“An insolent,” said Danton, savagely, to Madame, and gazing after Beaufort’s retreating back.
“Yes,” returned Madame, grinding her pretty teeth with rage—“Monsieur le Vicomte de Beaufort is an insolent—and not for the first time.”
“I shall remember Monsieur le Vicomte de Beaufort’s insolence as well as I shall remember the Englishman’s politeness.”
Bertrand edged nearer the herculean Monsieur Danton. “Pardon, M’sieur,” he commenced, nervously, “it is not an Englishman—it is an American—a young American officer—Monsieur Calvert—aide-decamp to Monsieur le Marquis de Lafayette, before Yorktown. A patriot of patriots, Messieurs,” he went on, turning to the listening throng about him; “a lover of freedom, a compassionate heart. He saved me from death, Messieurs, he gave me money, he sent me clothing, he saw that I was fed and cared for, Messieurs.” He told his story with many gesticulations and much emphasis, interrupted now and then by huzzas for the young American.
Calvert would have been vastly astonished to know that the lifting of his hat and his courteous tone had contrived to make a popular hero of him; as much astonished, perhaps, as Beaufort to know that his careless, impertinent compliment to Madame Danton’s charming head had sealed the fate of his own. But ’tis in this hap-hazard fashion that the destiny of mortals is decided. We are but the victims of chance or mischance. Of all vainglorious philosophies, that of predestination is the vainest.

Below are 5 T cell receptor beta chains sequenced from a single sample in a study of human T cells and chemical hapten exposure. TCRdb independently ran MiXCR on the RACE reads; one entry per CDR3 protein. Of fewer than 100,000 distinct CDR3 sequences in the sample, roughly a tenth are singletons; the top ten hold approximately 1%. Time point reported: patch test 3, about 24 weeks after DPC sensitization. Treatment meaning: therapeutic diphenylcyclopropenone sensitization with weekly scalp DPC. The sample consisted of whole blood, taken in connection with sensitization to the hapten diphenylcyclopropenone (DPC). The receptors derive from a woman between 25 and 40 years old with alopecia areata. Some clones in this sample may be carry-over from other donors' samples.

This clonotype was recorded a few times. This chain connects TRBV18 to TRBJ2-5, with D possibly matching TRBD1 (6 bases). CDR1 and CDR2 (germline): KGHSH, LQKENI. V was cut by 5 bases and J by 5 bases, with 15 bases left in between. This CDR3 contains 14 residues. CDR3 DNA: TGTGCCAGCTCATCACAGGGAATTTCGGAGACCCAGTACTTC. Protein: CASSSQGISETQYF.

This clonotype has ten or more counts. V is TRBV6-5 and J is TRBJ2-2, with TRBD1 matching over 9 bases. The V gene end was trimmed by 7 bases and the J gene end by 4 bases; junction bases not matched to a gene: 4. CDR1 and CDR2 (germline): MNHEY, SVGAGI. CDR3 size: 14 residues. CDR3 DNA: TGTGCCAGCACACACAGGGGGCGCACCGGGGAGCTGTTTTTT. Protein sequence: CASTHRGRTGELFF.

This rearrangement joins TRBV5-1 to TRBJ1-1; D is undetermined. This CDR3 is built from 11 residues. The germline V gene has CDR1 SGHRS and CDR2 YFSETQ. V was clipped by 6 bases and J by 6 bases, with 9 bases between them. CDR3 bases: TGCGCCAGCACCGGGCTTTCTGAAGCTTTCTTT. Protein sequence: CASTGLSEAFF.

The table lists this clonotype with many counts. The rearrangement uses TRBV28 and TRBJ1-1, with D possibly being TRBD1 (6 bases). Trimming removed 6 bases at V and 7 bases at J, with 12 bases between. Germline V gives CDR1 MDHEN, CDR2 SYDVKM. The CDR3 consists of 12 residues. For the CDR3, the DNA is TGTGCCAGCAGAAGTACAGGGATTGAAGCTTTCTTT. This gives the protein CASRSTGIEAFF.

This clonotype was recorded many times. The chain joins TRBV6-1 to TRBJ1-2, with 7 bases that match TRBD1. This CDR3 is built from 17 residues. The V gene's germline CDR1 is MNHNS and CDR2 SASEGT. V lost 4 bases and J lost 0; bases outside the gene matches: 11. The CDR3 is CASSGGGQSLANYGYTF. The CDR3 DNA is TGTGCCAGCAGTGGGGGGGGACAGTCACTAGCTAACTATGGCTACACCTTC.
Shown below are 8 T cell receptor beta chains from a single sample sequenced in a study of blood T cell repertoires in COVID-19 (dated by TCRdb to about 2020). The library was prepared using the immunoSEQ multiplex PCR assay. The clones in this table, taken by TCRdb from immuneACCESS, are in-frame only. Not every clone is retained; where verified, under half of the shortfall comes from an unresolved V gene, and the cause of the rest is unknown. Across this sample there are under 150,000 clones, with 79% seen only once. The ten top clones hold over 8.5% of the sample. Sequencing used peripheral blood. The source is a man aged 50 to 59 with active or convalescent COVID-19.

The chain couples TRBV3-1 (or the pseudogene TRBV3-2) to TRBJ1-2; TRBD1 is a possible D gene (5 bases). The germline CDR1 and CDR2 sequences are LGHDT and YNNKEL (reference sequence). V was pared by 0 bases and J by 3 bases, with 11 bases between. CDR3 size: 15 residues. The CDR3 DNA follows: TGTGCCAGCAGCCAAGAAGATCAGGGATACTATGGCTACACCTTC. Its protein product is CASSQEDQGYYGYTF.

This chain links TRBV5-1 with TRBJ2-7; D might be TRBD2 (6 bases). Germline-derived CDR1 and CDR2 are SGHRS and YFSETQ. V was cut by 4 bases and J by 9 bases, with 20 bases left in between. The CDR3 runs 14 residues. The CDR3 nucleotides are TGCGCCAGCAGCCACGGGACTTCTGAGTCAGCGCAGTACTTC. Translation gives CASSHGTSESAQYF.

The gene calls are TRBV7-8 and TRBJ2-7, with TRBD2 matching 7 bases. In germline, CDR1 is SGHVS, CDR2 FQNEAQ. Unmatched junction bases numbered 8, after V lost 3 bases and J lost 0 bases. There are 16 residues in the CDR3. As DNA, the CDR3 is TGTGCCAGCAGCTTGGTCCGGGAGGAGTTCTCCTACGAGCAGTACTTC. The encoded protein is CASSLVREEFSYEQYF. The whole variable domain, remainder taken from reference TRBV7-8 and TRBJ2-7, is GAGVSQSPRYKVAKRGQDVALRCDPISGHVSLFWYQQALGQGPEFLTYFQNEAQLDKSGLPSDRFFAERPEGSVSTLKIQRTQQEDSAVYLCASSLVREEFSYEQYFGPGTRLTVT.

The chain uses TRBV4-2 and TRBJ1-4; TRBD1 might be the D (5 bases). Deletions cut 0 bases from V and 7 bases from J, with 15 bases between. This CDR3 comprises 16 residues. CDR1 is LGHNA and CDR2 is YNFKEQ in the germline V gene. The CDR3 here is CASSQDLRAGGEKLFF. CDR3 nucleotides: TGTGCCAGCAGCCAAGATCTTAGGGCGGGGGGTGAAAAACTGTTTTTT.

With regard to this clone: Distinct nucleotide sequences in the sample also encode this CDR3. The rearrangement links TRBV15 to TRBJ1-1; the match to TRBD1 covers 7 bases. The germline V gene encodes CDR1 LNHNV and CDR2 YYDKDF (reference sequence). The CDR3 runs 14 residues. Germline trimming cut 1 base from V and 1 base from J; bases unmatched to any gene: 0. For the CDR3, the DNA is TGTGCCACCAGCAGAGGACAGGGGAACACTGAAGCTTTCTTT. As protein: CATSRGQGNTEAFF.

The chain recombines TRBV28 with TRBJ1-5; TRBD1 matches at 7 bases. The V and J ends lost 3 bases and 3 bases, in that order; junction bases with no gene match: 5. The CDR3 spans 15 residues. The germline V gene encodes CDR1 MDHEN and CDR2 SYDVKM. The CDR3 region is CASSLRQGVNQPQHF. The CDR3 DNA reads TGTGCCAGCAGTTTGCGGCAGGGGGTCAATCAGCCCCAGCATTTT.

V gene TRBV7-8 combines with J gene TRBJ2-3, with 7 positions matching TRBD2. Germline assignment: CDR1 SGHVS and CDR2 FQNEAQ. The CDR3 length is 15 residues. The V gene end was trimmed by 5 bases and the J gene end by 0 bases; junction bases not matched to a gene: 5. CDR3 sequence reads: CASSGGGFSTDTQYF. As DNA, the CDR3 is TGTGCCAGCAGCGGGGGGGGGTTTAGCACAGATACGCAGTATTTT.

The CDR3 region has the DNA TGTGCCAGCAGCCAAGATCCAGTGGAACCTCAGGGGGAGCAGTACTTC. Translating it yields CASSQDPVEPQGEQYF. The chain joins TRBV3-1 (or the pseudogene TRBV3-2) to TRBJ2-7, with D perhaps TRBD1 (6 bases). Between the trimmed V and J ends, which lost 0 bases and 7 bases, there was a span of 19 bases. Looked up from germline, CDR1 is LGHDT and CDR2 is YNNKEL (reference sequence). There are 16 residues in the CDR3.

Outside, the night had fallen, and the shops, arcades, and gardens of the Palais Royal were ablaze with innumerable candles and illuminated Chinese lanterns. Before the entrance Monsieur de Beaufort’s groom was walking his half-frozen and restless horses up and down the icy street.
Beaufort laid his hand on Calvert’s arm. “Come,” he said, gloomily, “the place is become insufferable. Let me take you back to the Legation.” Springing in he turned his horses’ heads once more toward the Place Louis XV. and the Champs Elysees, and, while he guided them through the crowded and badly lighted thoroughfare, Calvert had leisure to think upon the events of the last hour. It was with resentment and shame he reflected upon his friend’s airy insolence to the pretty caissiere of the Cafe de l’Ecole. That it should have been offered in her husband’s presence was a gratuitous aggravation of the offence. That it should have been offered her with such disdainful contempt for any objection on her part or her husband’s, with such easy assurance that there could be no objections on their part, was another gratuitous aggravation of the offence. In that noble insolence Calvert read a sign of the times more legible than the clearest writing in the pamphlets flooding the book-stalls of the Palais Royal.
THE PRIVATE SECRETARY
They drove in silence almost to the rue Neuve de Berry, Calvert musing on the strange glimpse he had had of life in Paris, Beaufort busy with his restless horses. At the grille of the Legation Calvert alighted and Beaufort bade him good-by, still with the gloomy, foreboding look on his handsome face.